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Assault victims seen almost four times every week at Barking, Havering and Redbridge NHS Trust

PUBLISHED: 07:00 24 September 2020

Assault victims were treated almost four times every week at the BHRUT last year, new figures show. Picture: Ken Mears

Assault victims were treated almost four times every week at the BHRUT last year, new figures show. Picture: Ken Mears

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Assault victims were treated in hospital almost four times every week at the Barking, Havering and Redbridge NHS Trust (BHRUT) last year, new figures show.

Anti-violence charities say it is clear more needs to be done to tackle issues such as knife crime and alcohol-fuelled brawls, after figures revealed English hospitals are tending to thousands of injured victims every year.

Analysis of NHS figures shows doctors at BHRUT saw 205 patients who had been admitted to hospital after being assaulted in 2019-20 – an average of almost four patients every week.

They were among 5,890 assault victims recorded across London.

The figures – which are rounded to the nearest five – count each period a patient spends under one consultant’s care, so someone could be captured more than once.

Across England, 28,905 assault admissions were recorded, with 29,483 episodes of consultant care between them.

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Local breakdowns on the type of assault are not available, but nationally assault by bodily force was the most common cause of admission, accounting for 16,852 hospital stays.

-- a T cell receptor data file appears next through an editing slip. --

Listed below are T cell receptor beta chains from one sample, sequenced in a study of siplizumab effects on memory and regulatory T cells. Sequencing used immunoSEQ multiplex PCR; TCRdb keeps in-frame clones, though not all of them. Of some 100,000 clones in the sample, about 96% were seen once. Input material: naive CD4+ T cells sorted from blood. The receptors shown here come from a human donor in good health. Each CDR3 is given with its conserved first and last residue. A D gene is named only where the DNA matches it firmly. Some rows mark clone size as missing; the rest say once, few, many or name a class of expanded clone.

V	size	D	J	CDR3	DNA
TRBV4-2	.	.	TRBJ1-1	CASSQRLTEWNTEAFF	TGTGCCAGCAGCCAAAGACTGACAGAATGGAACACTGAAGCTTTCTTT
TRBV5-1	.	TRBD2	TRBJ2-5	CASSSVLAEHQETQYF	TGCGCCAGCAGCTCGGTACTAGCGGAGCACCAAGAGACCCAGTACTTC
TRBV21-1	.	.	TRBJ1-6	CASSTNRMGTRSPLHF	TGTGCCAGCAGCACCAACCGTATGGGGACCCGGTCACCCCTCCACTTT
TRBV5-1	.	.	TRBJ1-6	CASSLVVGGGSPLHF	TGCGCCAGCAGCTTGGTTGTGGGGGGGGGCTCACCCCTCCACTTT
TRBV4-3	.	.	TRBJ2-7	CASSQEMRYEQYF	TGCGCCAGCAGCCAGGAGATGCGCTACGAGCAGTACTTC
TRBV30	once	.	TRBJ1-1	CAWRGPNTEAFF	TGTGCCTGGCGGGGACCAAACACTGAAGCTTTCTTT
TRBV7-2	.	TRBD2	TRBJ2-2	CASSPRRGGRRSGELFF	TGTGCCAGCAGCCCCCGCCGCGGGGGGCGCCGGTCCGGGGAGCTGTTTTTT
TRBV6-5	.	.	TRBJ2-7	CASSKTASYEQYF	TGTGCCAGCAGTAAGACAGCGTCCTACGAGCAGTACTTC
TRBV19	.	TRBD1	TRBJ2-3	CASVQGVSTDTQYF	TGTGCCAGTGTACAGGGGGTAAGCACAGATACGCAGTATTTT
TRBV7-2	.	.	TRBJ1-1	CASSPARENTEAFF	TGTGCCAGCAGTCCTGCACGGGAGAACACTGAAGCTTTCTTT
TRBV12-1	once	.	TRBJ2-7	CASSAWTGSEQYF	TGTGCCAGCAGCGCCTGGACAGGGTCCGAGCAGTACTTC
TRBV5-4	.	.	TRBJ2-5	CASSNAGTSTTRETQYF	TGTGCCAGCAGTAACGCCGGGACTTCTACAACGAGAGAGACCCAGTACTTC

This was followed by knife and sharp object attacks (4,674) and assaults with a blunt object (2,115).

Patrick Green, CEO of anti-knife charity the Ben Kinsella Trust, said it was a relief to see a drop in knife-related injuries, after admissions fell from 5,069 in 2018-19.

But with admissions still the third highest for a decade, he said there is still a “long way to go before we can start to think that we are turning the tide on knife crime”.

Charity Stand Against Violence however said the figures show knives are not as much of a problem as fists, despite “relentless emphasis and media storms” on knife crime.

CEO Adam Fouracre said: “We need to ensure our efforts to tackle violence focus on tackling violence holistically and not honing in on weapons.”

The figures also reveal different types of assault suffered by male and female patients – the second most common reason for women and girls to be under a consultant’s care was assaults involving physical and sexual abuse, mental cruelty or torture.


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